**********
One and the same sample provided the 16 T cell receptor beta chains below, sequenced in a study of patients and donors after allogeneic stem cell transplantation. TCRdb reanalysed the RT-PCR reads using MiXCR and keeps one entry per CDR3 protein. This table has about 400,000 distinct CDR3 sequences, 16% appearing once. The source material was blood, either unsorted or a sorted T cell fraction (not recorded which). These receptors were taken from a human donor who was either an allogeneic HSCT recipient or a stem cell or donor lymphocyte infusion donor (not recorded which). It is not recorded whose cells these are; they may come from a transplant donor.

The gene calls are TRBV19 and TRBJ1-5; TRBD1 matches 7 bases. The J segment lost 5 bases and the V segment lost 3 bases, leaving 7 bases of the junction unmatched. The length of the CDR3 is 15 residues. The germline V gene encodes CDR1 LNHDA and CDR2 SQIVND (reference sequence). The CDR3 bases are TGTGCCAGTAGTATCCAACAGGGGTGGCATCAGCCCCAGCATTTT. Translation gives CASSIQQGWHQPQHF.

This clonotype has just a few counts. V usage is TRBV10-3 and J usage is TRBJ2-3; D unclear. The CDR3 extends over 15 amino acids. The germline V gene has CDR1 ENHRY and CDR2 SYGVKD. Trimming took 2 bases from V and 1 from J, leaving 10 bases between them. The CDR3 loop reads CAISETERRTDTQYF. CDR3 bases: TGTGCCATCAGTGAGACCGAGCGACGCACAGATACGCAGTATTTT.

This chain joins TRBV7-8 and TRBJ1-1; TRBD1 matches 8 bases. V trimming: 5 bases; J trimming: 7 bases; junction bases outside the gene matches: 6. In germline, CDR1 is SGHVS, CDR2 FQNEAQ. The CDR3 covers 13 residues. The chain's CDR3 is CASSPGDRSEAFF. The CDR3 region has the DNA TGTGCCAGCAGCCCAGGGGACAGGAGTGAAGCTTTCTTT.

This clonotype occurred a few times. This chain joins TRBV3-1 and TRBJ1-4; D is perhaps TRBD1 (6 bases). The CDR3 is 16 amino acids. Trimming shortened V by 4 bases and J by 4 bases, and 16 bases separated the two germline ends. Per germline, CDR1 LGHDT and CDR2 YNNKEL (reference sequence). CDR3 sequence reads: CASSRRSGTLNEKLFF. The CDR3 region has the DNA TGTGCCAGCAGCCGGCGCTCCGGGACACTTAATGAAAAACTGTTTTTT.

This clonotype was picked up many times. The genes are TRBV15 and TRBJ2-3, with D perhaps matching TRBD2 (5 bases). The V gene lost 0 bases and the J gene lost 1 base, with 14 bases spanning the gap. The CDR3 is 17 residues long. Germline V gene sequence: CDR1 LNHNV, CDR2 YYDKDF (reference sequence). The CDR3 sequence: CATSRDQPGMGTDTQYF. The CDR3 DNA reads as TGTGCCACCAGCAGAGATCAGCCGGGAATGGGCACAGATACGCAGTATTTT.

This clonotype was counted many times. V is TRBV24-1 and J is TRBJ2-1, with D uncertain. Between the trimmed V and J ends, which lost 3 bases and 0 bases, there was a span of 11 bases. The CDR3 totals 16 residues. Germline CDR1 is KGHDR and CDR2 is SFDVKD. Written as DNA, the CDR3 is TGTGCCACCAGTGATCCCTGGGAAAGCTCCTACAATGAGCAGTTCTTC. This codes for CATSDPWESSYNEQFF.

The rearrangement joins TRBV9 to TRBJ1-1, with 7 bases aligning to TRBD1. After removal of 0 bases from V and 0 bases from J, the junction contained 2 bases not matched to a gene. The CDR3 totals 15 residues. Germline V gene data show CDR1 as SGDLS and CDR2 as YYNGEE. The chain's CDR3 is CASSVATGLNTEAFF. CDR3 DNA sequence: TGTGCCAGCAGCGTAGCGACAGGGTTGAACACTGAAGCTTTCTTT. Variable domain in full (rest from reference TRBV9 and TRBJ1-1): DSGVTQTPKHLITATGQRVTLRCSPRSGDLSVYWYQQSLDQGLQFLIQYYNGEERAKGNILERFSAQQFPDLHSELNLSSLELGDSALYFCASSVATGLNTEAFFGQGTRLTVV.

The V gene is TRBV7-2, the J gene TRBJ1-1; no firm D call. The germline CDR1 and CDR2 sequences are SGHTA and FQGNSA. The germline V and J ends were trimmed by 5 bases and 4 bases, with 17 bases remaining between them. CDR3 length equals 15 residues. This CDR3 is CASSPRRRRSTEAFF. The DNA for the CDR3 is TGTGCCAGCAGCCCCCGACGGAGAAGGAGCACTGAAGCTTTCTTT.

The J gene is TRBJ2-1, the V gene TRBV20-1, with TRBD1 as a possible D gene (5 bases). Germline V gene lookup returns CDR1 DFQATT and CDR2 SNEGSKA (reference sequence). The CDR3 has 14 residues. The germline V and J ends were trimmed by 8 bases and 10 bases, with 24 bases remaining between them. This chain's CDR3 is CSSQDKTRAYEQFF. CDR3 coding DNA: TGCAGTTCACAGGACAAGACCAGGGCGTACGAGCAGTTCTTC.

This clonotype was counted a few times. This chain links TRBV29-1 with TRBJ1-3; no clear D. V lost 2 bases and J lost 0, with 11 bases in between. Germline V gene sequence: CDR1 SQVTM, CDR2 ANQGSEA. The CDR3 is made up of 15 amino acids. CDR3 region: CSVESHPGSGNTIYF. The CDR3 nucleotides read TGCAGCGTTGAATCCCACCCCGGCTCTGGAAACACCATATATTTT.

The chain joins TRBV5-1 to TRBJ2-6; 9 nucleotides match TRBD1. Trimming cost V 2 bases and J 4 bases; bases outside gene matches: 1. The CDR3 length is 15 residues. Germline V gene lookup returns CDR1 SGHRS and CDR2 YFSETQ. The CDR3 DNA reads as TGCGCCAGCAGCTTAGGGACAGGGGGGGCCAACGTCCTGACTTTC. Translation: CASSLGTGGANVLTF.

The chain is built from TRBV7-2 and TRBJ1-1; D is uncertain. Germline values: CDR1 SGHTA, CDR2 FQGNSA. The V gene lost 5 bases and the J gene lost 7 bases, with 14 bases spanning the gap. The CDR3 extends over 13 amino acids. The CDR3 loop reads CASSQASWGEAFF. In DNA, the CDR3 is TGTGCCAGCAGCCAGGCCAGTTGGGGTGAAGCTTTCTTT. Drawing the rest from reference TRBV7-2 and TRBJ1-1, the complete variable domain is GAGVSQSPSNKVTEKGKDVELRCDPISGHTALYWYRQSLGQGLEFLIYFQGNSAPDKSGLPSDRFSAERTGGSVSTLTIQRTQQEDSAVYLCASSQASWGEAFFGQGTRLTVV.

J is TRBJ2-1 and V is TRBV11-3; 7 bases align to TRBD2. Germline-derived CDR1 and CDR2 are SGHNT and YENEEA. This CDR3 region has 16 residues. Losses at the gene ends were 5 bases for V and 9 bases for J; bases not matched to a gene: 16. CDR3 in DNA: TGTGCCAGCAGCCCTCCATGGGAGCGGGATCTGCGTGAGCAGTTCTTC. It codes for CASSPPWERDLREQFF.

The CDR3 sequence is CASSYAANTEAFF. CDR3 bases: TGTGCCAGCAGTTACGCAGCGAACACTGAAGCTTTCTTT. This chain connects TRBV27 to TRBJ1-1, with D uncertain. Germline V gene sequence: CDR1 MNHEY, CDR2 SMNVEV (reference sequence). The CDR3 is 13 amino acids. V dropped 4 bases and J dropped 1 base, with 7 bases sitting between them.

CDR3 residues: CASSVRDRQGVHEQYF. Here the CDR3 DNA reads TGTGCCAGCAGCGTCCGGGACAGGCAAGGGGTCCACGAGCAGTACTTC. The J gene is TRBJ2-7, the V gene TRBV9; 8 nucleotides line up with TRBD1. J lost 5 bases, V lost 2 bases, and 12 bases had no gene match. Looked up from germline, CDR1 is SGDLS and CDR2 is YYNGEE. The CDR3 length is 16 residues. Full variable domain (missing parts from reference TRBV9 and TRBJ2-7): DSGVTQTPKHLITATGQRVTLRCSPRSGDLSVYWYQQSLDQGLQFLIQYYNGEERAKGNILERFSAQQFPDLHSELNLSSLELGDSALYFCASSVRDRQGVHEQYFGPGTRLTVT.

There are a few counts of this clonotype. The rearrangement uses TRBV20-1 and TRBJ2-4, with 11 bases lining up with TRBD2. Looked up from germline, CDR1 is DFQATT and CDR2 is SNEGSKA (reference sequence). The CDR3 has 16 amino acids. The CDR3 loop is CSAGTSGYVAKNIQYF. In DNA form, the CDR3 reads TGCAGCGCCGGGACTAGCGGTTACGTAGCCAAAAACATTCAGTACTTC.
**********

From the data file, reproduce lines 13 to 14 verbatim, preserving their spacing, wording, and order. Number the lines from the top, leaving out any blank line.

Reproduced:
The chain is built from TRBV7-2 and TRBJ1-1; D is uncertain. Germline values: CDR1 SGHTA, CDR2 FQGNSA. The V gene lost 5 bases and the J gene lost 7 bases, with 14 bases spanning the gap. The CDR3 extends over 13 amino acids. The CDR3 loop reads CASSQASWGEAFF. In DNA, the CDR3 is TGTGCCAGCAGCCAGGCCAGTTGGGGTGAAGCTTTCTTT. Drawing the rest from reference TRBV7-2 and TRBJ1-1, the complete variable domain is GAGVSQSPSNKVTEKGKDVELRCDPISGHTALYWYRQSLGQGLEFLIYFQGNSAPDKSGLPSDRFSAERTGGSVSTLTIQRTQQEDSAVYLCASSQASWGEAFFGQGTRLTVV.

J is TRBJ2-1 and V is TRBV11-3; 7 bases align to TRBD2. Germline-derived CDR1 and CDR2 are SGHNT and YENEEA. This CDR3 region has 16 residues. Losses at the gene ends were 5 bases for V and 9 bases for J; bases not matched to a gene: 16. CDR3 in DNA: TGTGCCAGCAGCCCTCCATGGGAGCGGGATCTGCGTGAGCAGTTCTTC. It codes for CASSPPWERDLREQFF.